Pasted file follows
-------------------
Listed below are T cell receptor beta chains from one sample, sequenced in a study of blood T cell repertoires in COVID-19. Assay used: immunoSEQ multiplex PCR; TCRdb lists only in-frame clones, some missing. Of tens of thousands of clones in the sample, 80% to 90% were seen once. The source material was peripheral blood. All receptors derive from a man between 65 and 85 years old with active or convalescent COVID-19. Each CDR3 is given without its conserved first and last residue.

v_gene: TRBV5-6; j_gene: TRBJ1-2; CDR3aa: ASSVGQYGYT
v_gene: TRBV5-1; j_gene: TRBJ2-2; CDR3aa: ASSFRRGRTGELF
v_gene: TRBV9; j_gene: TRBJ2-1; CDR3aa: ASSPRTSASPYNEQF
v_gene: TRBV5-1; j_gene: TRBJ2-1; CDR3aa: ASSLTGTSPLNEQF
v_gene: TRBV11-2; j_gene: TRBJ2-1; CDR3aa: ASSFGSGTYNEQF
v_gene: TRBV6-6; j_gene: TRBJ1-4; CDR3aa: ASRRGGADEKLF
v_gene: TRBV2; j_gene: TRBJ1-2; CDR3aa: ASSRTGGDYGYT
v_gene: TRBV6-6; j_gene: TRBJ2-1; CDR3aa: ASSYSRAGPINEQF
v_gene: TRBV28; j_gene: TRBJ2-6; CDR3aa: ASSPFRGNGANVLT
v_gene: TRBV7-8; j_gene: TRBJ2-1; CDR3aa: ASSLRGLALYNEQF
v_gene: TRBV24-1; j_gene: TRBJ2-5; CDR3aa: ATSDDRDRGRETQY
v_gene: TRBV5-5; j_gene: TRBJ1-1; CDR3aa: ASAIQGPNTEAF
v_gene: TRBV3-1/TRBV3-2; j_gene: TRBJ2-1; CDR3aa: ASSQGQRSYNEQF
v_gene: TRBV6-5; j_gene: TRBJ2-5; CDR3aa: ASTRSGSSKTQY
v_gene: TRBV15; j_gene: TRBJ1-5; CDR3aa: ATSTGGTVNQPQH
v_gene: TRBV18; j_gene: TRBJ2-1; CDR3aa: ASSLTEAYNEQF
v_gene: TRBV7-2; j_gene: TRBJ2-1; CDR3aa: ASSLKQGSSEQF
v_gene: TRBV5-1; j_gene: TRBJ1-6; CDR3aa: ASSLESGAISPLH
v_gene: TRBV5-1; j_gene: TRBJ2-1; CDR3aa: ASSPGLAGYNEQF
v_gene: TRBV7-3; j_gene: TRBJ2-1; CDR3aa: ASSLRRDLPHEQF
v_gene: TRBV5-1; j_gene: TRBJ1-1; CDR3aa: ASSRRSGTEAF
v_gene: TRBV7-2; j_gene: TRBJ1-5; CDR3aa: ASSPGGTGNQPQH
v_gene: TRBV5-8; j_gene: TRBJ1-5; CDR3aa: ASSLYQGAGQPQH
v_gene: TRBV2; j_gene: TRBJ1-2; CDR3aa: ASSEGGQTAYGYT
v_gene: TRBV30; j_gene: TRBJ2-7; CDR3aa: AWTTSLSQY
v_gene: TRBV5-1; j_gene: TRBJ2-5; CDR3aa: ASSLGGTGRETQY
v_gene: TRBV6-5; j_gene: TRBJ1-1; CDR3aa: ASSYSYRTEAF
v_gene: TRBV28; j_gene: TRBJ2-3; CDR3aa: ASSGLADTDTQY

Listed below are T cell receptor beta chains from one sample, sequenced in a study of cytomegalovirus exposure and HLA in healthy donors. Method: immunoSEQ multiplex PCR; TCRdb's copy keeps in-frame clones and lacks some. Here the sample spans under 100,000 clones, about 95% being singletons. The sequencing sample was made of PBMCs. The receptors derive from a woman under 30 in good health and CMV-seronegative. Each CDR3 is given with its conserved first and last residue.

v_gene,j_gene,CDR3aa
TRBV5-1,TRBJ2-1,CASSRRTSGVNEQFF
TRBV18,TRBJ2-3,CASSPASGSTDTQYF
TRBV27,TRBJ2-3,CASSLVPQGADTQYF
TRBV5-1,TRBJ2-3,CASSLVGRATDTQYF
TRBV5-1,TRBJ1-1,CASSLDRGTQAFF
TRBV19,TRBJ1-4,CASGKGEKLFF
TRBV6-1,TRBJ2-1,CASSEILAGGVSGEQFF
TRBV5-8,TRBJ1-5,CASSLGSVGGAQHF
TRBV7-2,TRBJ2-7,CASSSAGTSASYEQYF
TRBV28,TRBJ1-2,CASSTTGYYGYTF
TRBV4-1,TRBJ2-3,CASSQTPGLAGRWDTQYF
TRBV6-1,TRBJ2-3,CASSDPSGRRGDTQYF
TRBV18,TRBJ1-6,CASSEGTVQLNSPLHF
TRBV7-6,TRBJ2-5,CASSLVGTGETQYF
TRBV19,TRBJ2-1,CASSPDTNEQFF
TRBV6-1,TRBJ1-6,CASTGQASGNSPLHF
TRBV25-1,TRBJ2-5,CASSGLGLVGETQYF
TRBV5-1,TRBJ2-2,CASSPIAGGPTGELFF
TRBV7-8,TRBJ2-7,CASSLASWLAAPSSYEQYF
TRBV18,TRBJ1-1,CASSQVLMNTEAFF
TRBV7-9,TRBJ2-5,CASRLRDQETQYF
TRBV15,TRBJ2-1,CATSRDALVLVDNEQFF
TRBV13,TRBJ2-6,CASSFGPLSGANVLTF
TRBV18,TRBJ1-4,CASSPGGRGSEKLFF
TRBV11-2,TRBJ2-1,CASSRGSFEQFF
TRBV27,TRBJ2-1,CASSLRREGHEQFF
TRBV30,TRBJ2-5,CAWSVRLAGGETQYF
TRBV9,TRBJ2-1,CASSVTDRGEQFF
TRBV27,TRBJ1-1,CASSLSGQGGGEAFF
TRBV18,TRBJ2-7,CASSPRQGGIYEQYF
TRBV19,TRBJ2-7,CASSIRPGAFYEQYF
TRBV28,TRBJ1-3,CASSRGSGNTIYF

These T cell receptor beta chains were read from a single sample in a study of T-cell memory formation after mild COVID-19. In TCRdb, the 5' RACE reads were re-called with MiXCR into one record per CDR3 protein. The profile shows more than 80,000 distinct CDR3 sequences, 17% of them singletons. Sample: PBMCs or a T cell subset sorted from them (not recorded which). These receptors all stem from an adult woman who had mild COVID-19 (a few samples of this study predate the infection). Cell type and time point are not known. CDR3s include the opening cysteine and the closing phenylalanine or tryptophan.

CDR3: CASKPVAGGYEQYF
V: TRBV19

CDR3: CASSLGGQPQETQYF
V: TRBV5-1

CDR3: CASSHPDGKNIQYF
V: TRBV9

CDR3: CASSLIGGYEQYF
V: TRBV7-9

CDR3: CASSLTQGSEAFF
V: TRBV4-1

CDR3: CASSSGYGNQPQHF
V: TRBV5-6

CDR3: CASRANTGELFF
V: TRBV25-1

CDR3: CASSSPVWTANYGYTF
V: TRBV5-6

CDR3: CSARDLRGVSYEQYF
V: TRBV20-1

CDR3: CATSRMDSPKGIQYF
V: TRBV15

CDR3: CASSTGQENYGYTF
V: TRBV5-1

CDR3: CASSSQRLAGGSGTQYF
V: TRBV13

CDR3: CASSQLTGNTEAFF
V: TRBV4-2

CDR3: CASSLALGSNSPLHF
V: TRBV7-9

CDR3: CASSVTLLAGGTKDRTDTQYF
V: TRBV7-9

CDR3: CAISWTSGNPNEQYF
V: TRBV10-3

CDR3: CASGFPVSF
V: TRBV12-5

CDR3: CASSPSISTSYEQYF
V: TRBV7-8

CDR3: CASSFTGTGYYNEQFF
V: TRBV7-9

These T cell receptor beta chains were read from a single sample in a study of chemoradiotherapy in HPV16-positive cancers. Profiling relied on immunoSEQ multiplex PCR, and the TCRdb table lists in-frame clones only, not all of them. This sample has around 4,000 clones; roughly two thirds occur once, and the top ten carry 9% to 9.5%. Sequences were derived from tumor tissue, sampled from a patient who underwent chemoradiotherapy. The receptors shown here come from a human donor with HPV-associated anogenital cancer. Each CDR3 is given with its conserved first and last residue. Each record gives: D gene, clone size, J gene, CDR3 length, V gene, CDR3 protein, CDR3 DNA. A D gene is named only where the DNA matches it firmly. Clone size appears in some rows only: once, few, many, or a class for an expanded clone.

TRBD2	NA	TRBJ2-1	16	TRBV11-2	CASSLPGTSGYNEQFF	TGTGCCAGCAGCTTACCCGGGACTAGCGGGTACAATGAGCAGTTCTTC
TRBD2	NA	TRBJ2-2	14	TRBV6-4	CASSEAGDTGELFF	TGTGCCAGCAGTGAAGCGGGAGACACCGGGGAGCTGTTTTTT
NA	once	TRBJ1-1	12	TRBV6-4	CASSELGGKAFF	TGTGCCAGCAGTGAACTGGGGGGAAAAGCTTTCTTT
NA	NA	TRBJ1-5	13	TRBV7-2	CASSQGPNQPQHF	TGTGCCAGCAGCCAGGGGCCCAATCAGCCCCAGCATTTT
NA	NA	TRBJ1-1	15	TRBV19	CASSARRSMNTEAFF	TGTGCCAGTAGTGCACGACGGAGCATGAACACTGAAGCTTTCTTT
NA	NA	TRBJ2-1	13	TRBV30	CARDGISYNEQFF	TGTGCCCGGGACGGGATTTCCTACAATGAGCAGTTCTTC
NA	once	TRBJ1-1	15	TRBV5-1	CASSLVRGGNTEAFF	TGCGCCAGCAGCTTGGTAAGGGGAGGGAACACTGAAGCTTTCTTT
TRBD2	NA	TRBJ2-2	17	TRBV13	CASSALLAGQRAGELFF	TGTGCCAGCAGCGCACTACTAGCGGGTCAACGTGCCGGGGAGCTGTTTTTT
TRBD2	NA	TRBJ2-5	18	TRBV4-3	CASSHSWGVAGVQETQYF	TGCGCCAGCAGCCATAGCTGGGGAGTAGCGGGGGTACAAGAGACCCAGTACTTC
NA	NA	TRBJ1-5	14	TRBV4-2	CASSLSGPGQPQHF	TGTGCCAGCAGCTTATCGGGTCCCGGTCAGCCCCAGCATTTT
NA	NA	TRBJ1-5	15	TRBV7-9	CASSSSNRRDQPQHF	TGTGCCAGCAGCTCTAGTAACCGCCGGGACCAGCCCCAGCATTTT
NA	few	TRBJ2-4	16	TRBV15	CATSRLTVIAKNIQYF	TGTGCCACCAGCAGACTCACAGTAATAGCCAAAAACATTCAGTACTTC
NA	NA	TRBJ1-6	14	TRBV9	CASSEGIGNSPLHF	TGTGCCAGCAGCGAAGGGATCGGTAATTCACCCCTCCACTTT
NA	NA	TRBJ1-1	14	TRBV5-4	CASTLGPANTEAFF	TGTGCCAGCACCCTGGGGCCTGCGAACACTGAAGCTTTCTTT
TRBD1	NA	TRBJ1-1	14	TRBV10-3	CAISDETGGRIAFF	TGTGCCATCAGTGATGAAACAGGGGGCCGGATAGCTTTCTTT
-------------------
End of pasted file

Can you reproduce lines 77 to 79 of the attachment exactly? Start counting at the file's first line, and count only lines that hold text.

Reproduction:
CDR3: CASRANTGELFF
V: TRBV25-1

CDR3: CASSSPVWTANYGYTF